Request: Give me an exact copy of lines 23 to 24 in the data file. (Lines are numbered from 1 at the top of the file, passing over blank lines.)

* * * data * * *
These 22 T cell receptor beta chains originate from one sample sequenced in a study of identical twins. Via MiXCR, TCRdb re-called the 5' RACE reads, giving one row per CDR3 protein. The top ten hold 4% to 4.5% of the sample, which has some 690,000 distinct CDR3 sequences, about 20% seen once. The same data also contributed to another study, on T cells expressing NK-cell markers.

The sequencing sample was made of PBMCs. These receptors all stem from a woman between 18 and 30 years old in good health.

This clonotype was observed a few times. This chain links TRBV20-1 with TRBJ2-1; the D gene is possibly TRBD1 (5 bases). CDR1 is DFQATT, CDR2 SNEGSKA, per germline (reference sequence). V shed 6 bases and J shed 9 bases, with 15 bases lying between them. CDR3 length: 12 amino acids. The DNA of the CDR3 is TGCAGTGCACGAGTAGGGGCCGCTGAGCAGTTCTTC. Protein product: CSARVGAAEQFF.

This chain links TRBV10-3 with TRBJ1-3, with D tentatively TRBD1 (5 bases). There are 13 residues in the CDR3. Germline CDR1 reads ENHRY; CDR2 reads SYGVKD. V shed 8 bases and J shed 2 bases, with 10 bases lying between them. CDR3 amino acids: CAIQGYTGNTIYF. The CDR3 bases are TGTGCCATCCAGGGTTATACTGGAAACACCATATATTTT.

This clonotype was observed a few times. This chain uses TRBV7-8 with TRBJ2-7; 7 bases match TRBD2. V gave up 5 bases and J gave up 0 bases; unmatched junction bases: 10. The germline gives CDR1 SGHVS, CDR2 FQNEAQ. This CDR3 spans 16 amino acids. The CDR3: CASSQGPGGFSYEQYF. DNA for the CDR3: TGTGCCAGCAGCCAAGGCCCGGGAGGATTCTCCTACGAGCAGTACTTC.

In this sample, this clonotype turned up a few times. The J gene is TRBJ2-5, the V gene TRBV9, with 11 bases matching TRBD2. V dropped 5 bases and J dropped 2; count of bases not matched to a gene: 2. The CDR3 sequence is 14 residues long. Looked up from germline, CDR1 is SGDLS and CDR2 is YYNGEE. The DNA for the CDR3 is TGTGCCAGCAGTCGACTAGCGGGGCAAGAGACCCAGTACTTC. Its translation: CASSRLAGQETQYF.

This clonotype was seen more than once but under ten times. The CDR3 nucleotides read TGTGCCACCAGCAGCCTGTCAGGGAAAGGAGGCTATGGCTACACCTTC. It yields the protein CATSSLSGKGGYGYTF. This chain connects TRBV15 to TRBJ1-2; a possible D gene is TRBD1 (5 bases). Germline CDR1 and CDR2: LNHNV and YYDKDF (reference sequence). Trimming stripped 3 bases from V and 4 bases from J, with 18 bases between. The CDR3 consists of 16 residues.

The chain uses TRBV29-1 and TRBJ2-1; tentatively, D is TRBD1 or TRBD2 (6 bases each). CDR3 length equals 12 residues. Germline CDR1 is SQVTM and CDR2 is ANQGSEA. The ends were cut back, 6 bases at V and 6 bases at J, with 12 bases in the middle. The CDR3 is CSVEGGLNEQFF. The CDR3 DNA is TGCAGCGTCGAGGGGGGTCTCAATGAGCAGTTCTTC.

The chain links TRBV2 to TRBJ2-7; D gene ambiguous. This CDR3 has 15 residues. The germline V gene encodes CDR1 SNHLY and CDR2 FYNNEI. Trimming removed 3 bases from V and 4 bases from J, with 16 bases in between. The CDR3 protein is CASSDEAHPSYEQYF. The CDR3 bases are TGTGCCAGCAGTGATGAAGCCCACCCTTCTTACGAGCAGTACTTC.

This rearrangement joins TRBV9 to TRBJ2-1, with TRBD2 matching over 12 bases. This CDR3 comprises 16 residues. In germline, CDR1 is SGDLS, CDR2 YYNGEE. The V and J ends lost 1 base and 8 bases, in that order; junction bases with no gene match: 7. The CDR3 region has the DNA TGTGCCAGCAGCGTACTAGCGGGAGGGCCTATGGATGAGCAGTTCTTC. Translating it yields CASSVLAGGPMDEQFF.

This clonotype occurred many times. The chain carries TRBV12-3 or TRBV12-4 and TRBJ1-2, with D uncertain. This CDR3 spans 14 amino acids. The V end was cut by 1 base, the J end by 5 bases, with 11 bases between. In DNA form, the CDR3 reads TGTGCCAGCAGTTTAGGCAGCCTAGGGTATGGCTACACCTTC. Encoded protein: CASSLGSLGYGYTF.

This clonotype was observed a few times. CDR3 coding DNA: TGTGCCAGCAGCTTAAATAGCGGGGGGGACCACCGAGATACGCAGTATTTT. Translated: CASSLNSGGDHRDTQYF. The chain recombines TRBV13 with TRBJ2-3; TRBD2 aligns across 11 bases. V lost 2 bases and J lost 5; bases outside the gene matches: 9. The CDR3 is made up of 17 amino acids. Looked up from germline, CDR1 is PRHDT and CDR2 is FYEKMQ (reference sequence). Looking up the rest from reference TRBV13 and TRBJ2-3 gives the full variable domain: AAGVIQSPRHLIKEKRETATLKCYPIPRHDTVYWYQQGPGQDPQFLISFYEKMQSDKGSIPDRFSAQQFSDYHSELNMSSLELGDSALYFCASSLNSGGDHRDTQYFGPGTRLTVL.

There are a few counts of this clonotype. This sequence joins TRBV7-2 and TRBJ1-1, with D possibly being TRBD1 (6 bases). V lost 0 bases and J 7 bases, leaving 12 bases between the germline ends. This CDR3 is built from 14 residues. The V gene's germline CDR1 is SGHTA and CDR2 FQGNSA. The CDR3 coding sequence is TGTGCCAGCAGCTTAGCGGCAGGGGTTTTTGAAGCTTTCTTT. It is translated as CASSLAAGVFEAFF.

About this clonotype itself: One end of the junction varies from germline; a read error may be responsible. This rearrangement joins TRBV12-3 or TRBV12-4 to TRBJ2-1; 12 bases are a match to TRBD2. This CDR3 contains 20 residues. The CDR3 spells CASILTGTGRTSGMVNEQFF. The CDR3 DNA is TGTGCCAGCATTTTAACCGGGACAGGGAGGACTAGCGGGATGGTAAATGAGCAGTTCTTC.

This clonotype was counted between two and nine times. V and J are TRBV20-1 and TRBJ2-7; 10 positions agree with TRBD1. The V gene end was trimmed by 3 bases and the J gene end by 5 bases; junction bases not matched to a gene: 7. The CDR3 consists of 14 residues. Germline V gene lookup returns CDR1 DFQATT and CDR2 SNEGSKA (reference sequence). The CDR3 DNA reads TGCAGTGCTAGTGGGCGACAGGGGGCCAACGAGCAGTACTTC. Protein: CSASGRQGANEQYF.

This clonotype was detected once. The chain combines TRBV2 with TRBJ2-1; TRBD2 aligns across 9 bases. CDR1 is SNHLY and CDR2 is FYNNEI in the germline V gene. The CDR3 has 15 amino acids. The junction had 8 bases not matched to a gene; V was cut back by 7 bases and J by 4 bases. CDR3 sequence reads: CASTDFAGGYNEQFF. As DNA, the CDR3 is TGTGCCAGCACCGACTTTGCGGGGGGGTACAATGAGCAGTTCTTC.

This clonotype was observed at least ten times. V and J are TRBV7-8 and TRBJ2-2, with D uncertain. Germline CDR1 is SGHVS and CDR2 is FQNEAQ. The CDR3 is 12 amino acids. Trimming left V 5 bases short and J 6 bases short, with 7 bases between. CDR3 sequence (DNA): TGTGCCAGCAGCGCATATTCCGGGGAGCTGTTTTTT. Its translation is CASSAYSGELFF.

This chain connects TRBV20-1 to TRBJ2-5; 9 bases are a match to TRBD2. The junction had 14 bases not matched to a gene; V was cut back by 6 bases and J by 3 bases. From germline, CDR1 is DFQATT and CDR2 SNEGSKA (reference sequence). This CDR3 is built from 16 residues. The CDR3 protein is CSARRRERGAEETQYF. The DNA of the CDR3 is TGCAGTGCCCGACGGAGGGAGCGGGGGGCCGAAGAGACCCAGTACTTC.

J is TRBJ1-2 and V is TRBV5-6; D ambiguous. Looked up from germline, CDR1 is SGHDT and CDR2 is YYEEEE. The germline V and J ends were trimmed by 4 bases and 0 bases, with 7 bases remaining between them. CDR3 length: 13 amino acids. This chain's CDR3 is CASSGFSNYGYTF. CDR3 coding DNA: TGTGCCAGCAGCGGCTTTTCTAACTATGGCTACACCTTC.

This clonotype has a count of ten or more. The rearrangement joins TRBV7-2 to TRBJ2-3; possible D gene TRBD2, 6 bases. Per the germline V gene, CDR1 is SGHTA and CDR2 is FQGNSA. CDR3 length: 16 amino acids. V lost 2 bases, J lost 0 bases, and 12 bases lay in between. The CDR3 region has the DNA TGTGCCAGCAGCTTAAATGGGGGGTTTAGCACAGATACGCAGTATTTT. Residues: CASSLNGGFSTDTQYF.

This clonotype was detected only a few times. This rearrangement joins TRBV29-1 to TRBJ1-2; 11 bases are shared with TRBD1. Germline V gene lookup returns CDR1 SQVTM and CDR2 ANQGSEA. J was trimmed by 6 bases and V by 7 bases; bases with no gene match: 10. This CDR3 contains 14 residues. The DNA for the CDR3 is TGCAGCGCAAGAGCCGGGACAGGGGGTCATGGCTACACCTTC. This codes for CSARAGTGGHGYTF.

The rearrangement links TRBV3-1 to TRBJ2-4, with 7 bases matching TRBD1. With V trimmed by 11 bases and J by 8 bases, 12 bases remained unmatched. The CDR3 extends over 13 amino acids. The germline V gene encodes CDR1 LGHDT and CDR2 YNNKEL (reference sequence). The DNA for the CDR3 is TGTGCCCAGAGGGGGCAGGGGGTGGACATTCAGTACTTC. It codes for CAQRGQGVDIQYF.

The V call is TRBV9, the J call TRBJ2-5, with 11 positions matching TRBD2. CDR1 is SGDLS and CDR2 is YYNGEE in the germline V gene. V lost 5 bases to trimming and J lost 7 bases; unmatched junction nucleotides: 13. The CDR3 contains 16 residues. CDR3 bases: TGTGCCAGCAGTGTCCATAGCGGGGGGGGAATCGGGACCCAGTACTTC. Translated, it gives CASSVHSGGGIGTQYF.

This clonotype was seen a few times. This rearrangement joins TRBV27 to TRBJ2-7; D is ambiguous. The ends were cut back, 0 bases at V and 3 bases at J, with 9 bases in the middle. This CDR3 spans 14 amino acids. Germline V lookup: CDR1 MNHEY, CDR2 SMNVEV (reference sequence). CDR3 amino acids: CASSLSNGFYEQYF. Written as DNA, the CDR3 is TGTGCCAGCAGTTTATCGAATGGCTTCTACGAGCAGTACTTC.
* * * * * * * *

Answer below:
The V call is TRBV9, the J call TRBJ2-5, with 11 positions matching TRBD2. CDR1 is SGDLS and CDR2 is YYNGEE in the germline V gene. V lost 5 bases to trimming and J lost 7 bases; unmatched junction nucleotides: 13. The CDR3 contains 16 residues. CDR3 bases: TGTGCCAGCAGTGTCCATAGCGGGGGGGGAATCGGGACCCAGTACTTC. Translated, it gives CASSVHSGGGIGTQYF.

This clonotype was seen a few times. This rearrangement joins TRBV27 to TRBJ2-7; D is ambiguous. The ends were cut back, 0 bases at V and 3 bases at J, with 9 bases in the middle. This CDR3 spans 14 amino acids. Germline V lookup: CDR1 MNHEY, CDR2 SMNVEV (reference sequence). CDR3 amino acids: CASSLSNGFYEQYF. Written as DNA, the CDR3 is TGTGCCAGCAGTTTATCGAATGGCTTCTACGAGCAGTACTTC.